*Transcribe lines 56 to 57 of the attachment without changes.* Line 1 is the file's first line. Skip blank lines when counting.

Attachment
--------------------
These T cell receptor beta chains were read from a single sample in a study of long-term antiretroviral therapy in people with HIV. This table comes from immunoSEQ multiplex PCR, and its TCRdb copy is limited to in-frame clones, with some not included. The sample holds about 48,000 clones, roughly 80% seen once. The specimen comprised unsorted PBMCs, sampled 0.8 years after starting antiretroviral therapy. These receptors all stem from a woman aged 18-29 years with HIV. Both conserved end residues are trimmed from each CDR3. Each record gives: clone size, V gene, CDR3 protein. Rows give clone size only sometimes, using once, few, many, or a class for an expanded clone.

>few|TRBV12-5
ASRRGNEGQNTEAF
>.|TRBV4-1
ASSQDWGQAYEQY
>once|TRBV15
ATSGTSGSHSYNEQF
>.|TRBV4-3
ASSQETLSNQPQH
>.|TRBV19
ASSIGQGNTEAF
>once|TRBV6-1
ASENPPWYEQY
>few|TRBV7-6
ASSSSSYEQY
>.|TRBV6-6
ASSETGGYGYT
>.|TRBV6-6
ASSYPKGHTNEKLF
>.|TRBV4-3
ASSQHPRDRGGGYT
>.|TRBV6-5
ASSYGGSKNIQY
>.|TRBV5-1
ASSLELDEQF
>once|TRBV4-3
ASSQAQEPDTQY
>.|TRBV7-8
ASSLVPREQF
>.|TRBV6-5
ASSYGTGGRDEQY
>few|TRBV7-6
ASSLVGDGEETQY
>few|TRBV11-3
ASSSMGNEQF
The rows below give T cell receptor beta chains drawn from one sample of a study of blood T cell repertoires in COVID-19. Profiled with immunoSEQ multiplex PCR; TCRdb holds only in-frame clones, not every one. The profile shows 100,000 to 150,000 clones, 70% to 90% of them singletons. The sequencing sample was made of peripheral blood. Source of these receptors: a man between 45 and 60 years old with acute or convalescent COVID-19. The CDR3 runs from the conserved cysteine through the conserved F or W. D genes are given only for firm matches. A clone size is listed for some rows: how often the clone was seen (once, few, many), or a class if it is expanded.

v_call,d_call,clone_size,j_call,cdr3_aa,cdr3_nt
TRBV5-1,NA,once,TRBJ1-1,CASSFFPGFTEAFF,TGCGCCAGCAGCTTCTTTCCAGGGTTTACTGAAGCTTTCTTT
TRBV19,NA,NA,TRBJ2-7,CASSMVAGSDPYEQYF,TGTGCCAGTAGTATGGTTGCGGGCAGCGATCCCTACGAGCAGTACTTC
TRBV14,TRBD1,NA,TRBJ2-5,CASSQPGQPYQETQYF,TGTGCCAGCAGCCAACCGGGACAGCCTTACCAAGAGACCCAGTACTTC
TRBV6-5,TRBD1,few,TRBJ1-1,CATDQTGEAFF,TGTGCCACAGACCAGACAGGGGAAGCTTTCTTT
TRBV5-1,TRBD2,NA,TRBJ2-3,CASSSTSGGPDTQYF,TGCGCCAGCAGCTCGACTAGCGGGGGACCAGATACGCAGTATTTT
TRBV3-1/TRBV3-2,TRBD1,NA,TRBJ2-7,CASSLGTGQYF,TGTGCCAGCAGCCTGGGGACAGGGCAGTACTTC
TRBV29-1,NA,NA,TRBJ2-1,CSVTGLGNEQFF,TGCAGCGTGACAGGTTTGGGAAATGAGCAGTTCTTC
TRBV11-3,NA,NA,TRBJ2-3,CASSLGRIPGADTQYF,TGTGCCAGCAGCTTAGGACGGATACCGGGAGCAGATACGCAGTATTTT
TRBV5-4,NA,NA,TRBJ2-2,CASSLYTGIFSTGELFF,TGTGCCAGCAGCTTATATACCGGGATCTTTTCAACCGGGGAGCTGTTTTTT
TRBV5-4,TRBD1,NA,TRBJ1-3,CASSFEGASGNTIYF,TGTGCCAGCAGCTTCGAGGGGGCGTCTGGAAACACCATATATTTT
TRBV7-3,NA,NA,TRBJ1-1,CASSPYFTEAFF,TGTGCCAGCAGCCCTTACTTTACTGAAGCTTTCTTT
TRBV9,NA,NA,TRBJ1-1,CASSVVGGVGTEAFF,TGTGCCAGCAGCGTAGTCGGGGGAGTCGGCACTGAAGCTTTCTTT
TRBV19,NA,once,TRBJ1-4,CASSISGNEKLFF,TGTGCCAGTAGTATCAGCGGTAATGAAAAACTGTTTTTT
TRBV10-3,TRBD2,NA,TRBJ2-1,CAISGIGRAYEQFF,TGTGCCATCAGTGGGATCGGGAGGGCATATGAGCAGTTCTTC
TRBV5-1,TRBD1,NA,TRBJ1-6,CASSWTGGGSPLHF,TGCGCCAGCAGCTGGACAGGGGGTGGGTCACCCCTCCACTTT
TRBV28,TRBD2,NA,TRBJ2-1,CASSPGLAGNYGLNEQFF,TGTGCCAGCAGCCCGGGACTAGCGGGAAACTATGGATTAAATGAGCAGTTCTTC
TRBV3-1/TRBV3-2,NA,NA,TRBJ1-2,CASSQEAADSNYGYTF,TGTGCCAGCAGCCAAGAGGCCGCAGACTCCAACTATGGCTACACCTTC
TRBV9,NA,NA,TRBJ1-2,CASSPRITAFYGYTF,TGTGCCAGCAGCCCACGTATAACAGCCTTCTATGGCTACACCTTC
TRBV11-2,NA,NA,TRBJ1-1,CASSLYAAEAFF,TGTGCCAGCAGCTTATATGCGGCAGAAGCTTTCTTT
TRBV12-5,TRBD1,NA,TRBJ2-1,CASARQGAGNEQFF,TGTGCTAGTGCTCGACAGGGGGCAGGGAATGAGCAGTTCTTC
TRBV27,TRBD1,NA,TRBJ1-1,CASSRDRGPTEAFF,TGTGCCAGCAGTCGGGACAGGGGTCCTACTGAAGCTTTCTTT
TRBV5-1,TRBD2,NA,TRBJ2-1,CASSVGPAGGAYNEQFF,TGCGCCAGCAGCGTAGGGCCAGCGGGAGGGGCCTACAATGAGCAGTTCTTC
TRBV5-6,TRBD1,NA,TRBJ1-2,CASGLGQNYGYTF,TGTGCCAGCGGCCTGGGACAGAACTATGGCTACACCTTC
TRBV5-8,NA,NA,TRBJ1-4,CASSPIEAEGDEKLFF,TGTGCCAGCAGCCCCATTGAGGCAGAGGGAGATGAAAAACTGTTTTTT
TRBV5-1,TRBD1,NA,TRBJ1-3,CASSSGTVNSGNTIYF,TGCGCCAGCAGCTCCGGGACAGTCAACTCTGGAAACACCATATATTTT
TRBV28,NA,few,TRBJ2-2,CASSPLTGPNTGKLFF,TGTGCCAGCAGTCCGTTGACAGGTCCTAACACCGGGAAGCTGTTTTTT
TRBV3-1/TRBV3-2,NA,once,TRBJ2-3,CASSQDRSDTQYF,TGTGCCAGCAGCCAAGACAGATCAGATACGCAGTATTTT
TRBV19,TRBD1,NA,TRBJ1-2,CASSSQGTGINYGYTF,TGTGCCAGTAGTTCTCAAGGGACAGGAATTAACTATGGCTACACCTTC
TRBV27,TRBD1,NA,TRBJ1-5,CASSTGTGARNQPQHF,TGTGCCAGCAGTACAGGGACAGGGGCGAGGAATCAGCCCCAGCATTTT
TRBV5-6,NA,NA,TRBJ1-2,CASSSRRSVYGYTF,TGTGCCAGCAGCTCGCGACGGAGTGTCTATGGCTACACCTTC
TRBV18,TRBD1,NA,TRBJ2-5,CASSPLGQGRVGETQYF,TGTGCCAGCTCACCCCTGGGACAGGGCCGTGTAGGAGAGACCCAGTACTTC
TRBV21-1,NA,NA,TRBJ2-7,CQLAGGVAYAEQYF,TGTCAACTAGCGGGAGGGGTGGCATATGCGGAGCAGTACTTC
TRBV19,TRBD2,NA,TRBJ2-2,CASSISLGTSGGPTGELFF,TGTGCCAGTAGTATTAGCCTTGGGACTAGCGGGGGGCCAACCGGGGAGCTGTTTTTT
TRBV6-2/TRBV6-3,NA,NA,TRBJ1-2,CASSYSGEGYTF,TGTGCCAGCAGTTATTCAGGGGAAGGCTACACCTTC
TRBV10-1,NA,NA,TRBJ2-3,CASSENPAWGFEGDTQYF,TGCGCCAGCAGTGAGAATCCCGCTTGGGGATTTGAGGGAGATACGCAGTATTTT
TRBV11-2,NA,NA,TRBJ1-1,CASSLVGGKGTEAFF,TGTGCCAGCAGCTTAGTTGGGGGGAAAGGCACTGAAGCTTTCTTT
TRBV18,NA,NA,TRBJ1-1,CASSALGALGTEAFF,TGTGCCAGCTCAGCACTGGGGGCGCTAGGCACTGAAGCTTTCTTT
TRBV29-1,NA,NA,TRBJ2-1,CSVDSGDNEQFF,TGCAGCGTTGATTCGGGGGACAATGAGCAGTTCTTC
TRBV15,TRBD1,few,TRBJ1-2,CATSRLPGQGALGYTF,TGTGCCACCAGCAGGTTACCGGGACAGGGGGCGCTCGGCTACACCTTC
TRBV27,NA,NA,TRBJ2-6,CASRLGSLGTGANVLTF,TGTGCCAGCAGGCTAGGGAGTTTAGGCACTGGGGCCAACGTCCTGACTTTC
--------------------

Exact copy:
TRBV11-2,NA,NA,TRBJ1-1,CASSLYAAEAFF,TGTGCCAGCAGCTTATATGCGGCAGAAGCTTTCTTT
TRBV12-5,TRBD1,NA,TRBJ2-1,CASARQGAGNEQFF,TGTGCTAGTGCTCGACAGGGGGCAGGGAATGAGCAGTTCTTC